Exploring the structure, dynamics, and developmental trajectory of person models
Kim, Minjae. “Exploring the structure, dynamics, and developmental trajectory of person models”, Boston College, 2023. http://hdl.handle.net/2345/bc-ir:109709.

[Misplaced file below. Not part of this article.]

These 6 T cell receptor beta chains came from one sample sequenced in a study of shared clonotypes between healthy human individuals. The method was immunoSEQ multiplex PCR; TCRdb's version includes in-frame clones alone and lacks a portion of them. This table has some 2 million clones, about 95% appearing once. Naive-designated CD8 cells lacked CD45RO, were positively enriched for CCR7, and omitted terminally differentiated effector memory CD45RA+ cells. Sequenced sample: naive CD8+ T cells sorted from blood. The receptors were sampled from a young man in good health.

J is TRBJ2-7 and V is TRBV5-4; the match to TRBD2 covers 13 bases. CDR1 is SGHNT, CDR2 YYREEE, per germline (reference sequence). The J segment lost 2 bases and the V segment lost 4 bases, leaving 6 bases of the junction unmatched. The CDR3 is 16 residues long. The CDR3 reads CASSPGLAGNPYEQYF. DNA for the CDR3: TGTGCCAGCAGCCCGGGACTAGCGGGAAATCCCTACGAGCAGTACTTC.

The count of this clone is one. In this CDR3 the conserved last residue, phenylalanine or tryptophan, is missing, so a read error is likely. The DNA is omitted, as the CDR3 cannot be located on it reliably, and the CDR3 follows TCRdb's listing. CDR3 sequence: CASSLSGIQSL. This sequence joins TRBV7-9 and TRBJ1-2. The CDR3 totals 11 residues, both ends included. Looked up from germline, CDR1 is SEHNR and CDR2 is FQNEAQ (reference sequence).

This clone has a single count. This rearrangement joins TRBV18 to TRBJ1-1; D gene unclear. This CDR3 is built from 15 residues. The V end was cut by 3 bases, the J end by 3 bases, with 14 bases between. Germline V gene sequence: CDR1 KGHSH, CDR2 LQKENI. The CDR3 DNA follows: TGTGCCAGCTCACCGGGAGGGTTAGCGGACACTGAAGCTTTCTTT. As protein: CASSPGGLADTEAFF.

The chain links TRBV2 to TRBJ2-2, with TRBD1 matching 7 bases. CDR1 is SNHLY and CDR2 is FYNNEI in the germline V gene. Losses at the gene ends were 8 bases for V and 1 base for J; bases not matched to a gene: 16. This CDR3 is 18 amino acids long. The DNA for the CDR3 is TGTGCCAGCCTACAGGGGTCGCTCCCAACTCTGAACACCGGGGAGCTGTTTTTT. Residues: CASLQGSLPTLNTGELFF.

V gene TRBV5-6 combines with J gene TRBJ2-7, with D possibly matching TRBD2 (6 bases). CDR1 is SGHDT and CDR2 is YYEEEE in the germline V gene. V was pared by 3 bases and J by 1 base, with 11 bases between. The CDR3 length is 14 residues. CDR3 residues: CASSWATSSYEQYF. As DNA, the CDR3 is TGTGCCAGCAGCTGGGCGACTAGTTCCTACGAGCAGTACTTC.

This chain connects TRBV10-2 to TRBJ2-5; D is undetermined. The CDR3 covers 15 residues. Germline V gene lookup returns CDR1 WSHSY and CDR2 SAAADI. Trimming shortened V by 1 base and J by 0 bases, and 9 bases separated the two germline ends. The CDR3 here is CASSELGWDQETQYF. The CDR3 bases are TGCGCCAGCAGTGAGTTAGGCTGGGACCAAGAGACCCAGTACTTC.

Effective social interaction requires reasoning about people as generative models. In our day-to-day experience, we come across a remarkable amount of social information, often in the form of other people’s behaviors. Observed behaviors are used to infer agents’ unobservable mental states and traits – the latent causes that drive their behavior. These inferences are stored in person models, which allow us to interpret patterns of observed behaviors across multiple instances and contexts by attributing a common cause to those behaviors, and also allow us to predict people’s future actions, so that we may navigate interactions smoothly and choose our social partners wisely. This dissertation pursued several open questions on flexible trait reasoning. In Paper 1, we found that the relative contributions of different traits to overall impressions may vary depending on what we know about a person. In Paper 2, we found increased neural activity in Theory of Mind regions following the violation of strong and positive prior impressions. In Paper 3, we found that 6-9-year-olds exhibit a negativity bias in impression updating, and older children are sensitive to the strength of behavioral evidence. Overall, we found evidence for flexible trait reasoning – both children and adults were sensitive to the strength and valence of available behavioral evidence, and to the overall inference context. These studies help shed light on how children and adults reason about person models and respond to new social information, and we suggest multiple avenues for further research in this arena.